I am ill and visit a physician in his office. I am sick, am admitted to the hospital and a physician comes to my bedside.
The above situation is often frightening to most persons. We think about the worse possible scenario. We accept whatever the physician says or does without questions.
Medicine has evolved to allow the patient to be an active participant in their care. The physician is no longer “Lord, God and Almighty;” that existed when I started my long career in the practice of medicine.
Three situations allow contact between patient and physician: the first-time visit to a physician or first admission to the hospital, a follow-up appointment with the same physician and routine annual checkup. The time spent on the encounter is longest with the first and shortest with the second.
The components of a complete visit include:
History (story) taking – what brought you to the doctor today
Physical examination – observation and use of the hands on the patient Tentative diagnosis (what is wrong) Performed or requested investigation – body fluids analysis and imaging What is the current understanding of the cause of your illness?
Treatment – medications and lifestyle changes
Followup appointment if needed – to determine the response to treatment and results of the requested investigation.
Referral to specialist or institutions with better facilities compared to that existing at the site of this visit.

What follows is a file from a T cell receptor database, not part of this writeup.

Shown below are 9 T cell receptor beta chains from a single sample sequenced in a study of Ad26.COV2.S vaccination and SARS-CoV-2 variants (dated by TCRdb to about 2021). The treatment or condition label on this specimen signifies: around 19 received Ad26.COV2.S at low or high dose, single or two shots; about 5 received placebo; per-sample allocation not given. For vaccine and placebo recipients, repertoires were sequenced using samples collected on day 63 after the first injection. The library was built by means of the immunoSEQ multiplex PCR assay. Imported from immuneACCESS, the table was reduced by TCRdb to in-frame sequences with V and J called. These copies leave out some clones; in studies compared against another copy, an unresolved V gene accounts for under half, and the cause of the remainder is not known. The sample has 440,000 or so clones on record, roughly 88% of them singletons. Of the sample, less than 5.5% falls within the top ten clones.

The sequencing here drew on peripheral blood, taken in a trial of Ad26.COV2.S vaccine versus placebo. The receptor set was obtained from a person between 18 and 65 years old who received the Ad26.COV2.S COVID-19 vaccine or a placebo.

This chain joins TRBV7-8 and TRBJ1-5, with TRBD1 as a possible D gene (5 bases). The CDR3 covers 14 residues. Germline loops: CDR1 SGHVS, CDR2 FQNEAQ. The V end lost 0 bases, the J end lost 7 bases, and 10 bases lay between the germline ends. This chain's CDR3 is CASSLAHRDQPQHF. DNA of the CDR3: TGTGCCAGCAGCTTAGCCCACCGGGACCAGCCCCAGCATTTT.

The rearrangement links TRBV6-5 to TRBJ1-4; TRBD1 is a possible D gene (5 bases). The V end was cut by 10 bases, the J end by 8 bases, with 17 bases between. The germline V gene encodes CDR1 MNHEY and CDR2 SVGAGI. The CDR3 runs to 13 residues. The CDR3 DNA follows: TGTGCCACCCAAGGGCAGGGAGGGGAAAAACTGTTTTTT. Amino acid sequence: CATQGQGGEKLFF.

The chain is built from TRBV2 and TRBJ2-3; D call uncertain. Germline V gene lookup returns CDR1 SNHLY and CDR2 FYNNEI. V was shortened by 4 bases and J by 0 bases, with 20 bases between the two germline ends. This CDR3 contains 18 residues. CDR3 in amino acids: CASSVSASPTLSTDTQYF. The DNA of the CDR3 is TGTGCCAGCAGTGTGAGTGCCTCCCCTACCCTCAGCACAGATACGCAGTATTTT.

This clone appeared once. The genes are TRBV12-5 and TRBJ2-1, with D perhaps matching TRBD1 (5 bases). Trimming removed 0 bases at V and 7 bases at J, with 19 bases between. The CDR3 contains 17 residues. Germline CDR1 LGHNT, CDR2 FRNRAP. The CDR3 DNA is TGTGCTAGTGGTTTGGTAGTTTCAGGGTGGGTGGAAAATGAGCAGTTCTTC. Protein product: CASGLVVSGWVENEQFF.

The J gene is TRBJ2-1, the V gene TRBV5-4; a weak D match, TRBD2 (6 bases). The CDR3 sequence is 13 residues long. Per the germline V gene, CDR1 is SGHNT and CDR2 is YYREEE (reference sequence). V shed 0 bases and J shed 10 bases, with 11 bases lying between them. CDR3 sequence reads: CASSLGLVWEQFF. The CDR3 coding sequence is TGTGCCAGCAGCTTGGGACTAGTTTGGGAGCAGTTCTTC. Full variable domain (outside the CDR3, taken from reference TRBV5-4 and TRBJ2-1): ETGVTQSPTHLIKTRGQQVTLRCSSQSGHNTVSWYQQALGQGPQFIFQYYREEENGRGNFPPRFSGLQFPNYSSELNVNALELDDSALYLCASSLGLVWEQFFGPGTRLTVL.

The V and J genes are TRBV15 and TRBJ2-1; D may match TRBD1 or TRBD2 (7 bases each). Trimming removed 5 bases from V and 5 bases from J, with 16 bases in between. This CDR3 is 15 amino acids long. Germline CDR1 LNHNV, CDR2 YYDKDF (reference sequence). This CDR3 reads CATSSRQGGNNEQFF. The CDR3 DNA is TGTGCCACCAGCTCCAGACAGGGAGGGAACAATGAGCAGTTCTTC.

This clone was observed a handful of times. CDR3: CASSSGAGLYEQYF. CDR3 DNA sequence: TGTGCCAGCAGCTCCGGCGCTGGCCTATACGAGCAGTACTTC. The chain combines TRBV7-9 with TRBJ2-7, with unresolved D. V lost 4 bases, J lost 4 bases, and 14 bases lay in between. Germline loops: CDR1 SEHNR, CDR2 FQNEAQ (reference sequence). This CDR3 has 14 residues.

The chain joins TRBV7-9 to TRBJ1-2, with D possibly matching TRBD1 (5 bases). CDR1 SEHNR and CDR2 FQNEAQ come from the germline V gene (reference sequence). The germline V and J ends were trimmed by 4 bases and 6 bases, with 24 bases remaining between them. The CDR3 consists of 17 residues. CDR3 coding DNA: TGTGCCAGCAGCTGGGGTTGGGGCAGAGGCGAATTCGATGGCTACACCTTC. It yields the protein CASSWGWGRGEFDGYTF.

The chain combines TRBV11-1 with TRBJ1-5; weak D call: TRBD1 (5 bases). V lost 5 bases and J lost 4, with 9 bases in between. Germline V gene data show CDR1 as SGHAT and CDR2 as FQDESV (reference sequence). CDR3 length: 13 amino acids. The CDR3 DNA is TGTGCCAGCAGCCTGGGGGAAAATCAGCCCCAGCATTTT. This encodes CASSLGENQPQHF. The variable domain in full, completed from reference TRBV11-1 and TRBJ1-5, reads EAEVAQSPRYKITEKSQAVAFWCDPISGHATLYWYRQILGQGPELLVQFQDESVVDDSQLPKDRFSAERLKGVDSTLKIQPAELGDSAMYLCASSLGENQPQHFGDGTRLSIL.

The nature of the visit determines the extent of evaluation.
A physician is expected to ask questions and obtain a history of the patient’s illness, perform a physical examination, arrive at a tentative diagnosis (what is the cause of the complaints), completed or request tests if indicated and render treatment as required.
The extent of each component is dependent on the type of visit and the cause of the complaints.
Too often an encounter goes like this:
Doctor – tell me what is wrong with you
Patient – I have a headache doctor
Doctor – OK, take these pills, and you will feel better.
Please note the doctor did not examine the patient. Many diseases have the same complaint but differ in the findings on physical examination.
Should a patient pay for such a visit? I believe not.
Information volunteered by the patient and information obtained on direct questioning by the physician.
The physical examination:
Using the powers of vision (observation) noting such things as facial expression, swellings, gait, and deformities. The use of the hands follows the visual perceptions. During the physical examination, the physician should inform the patient of what to expect.
The number of areas examined is determined by the nature of the complaints and the type of visit.
The physician must explain the elements of the reason for the complaints to the patient, ask of their understanding and invite a discussion.
The patient is advised of any test planned, their nature and the reason for same.
Discussion with the patient must include all elements of the management. The patient must be given the opportunity to ask questions, elicit their understanding of their illness and the physician should ensure that the patient understands the name, the reason for its use, side effects of any medication and expected outcome.
It is essential that the physician sees the patient at a subsequent visit to determine the success or failure of a given treatment. It may require more than one visit to treat an illness successfully.
I offer these guidelines to foster a better understanding between patient and physician resulting in better medical care for our
Dr. Winston Mitchell, MBBS, FACS
Past acting Medical Director of St. George’s General Hospital